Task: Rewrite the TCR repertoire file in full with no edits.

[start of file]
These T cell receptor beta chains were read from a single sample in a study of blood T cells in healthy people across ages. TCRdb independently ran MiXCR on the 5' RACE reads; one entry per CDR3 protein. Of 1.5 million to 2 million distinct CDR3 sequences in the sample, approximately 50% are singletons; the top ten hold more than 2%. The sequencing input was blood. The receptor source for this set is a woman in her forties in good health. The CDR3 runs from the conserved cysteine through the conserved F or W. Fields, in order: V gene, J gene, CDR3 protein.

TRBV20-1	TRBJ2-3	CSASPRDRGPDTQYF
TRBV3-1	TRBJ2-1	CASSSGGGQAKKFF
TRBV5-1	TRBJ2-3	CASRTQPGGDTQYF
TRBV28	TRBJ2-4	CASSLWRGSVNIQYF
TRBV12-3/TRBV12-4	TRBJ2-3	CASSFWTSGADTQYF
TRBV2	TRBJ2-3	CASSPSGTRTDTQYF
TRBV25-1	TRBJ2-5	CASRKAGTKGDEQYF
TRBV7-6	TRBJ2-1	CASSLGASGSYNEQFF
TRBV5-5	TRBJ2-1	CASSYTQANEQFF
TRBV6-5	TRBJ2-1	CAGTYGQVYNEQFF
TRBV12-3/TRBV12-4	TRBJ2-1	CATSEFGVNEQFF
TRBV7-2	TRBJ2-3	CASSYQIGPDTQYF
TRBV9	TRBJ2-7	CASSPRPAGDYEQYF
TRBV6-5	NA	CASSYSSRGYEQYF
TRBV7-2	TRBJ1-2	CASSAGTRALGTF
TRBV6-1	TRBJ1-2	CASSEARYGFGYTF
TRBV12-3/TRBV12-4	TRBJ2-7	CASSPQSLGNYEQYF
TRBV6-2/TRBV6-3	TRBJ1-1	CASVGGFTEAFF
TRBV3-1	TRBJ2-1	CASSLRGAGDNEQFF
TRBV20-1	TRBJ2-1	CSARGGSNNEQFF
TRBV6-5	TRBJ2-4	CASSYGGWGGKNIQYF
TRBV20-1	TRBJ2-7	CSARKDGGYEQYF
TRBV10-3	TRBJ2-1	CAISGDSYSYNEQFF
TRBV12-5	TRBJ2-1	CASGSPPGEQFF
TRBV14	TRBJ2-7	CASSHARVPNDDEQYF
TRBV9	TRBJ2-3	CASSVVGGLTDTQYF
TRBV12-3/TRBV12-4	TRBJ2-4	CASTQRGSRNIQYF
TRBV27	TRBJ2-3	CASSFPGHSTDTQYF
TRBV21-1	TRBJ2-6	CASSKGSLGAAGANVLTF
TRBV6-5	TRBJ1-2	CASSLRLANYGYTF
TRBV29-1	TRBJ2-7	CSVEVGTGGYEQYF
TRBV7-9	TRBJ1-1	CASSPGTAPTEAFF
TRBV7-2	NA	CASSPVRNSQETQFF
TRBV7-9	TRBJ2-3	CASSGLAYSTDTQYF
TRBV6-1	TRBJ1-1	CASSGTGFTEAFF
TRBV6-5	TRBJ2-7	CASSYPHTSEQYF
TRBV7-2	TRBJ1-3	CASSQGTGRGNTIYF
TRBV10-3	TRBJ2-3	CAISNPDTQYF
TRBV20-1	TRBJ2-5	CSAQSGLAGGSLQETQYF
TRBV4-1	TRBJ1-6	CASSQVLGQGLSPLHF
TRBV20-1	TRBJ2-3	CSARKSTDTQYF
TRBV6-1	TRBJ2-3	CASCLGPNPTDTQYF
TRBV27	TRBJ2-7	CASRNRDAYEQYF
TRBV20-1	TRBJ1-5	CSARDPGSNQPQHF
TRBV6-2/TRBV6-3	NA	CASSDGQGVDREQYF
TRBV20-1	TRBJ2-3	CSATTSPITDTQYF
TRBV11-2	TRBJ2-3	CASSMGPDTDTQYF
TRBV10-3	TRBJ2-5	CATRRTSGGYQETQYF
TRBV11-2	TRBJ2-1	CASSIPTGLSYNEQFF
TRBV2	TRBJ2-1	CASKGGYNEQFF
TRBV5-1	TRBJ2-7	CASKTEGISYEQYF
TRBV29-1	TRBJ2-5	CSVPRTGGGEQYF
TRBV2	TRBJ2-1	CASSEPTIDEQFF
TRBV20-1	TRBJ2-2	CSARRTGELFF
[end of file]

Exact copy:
These T cell receptor beta chains were read from a single sample in a study of blood T cells in healthy people across ages. TCRdb independently ran MiXCR on the 5' RACE reads; one entry per CDR3 protein. Of 1.5 million to 2 million distinct CDR3 sequences in the sample, approximately 50% are singletons; the top ten hold more than 2%. The sequencing input was blood. The receptor source for this set is a woman in her forties in good health. The CDR3 runs from the conserved cysteine through the conserved F or W. Fields, in order: V gene, J gene, CDR3 protein.

TRBV20-1	TRBJ2-3	CSASPRDRGPDTQYF
TRBV3-1	TRBJ2-1	CASSSGGGQAKKFF
TRBV5-1	TRBJ2-3	CASRTQPGGDTQYF
TRBV28	TRBJ2-4	CASSLWRGSVNIQYF
TRBV12-3/TRBV12-4	TRBJ2-3	CASSFWTSGADTQYF
TRBV2	TRBJ2-3	CASSPSGTRTDTQYF
TRBV25-1	TRBJ2-5	CASRKAGTKGDEQYF
TRBV7-6	TRBJ2-1	CASSLGASGSYNEQFF
TRBV5-5	TRBJ2-1	CASSYTQANEQFF
TRBV6-5	TRBJ2-1	CAGTYGQVYNEQFF
TRBV12-3/TRBV12-4	TRBJ2-1	CATSEFGVNEQFF
TRBV7-2	TRBJ2-3	CASSYQIGPDTQYF
TRBV9	TRBJ2-7	CASSPRPAGDYEQYF
TRBV6-5	NA	CASSYSSRGYEQYF
TRBV7-2	TRBJ1-2	CASSAGTRALGTF
TRBV6-1	TRBJ1-2	CASSEARYGFGYTF
TRBV12-3/TRBV12-4	TRBJ2-7	CASSPQSLGNYEQYF
TRBV6-2/TRBV6-3	TRBJ1-1	CASVGGFTEAFF
TRBV3-1	TRBJ2-1	CASSLRGAGDNEQFF
TRBV20-1	TRBJ2-1	CSARGGSNNEQFF
TRBV6-5	TRBJ2-4	CASSYGGWGGKNIQYF
TRBV20-1	TRBJ2-7	CSARKDGGYEQYF
TRBV10-3	TRBJ2-1	CAISGDSYSYNEQFF
TRBV12-5	TRBJ2-1	CASGSPPGEQFF
TRBV14	TRBJ2-7	CASSHARVPNDDEQYF
TRBV9	TRBJ2-3	CASSVVGGLTDTQYF
TRBV12-3/TRBV12-4	TRBJ2-4	CASTQRGSRNIQYF
TRBV27	TRBJ2-3	CASSFPGHSTDTQYF
TRBV21-1	TRBJ2-6	CASSKGSLGAAGANVLTF
TRBV6-5	TRBJ1-2	CASSLRLANYGYTF
TRBV29-1	TRBJ2-7	CSVEVGTGGYEQYF
TRBV7-9	TRBJ1-1	CASSPGTAPTEAFF
TRBV7-2	NA	CASSPVRNSQETQFF
TRBV7-9	TRBJ2-3	CASSGLAYSTDTQYF
TRBV6-1	TRBJ1-1	CASSGTGFTEAFF
TRBV6-5	TRBJ2-7	CASSYPHTSEQYF
TRBV7-2	TRBJ1-3	CASSQGTGRGNTIYF
TRBV10-3	TRBJ2-3	CAISNPDTQYF
TRBV20-1	TRBJ2-5	CSAQSGLAGGSLQETQYF
TRBV4-1	TRBJ1-6	CASSQVLGQGLSPLHF
TRBV20-1	TRBJ2-3	CSARKSTDTQYF
TRBV6-1	TRBJ2-3	CASCLGPNPTDTQYF
TRBV27	TRBJ2-7	CASRNRDAYEQYF
TRBV20-1	TRBJ1-5	CSARDPGSNQPQHF
TRBV6-2/TRBV6-3	NA	CASSDGQGVDREQYF
TRBV20-1	TRBJ2-3	CSATTSPITDTQYF
TRBV11-2	TRBJ2-3	CASSMGPDTDTQYF
TRBV10-3	TRBJ2-5	CATRRTSGGYQETQYF
TRBV11-2	TRBJ2-1	CASSIPTGLSYNEQFF
TRBV2	TRBJ2-1	CASKGGYNEQFF
TRBV5-1	TRBJ2-7	CASKTEGISYEQYF
TRBV29-1	TRBJ2-5	CSVPRTGGGEQYF
TRBV2	TRBJ2-1	CASSEPTIDEQFF
TRBV20-1	TRBJ2-2	CSARRTGELFF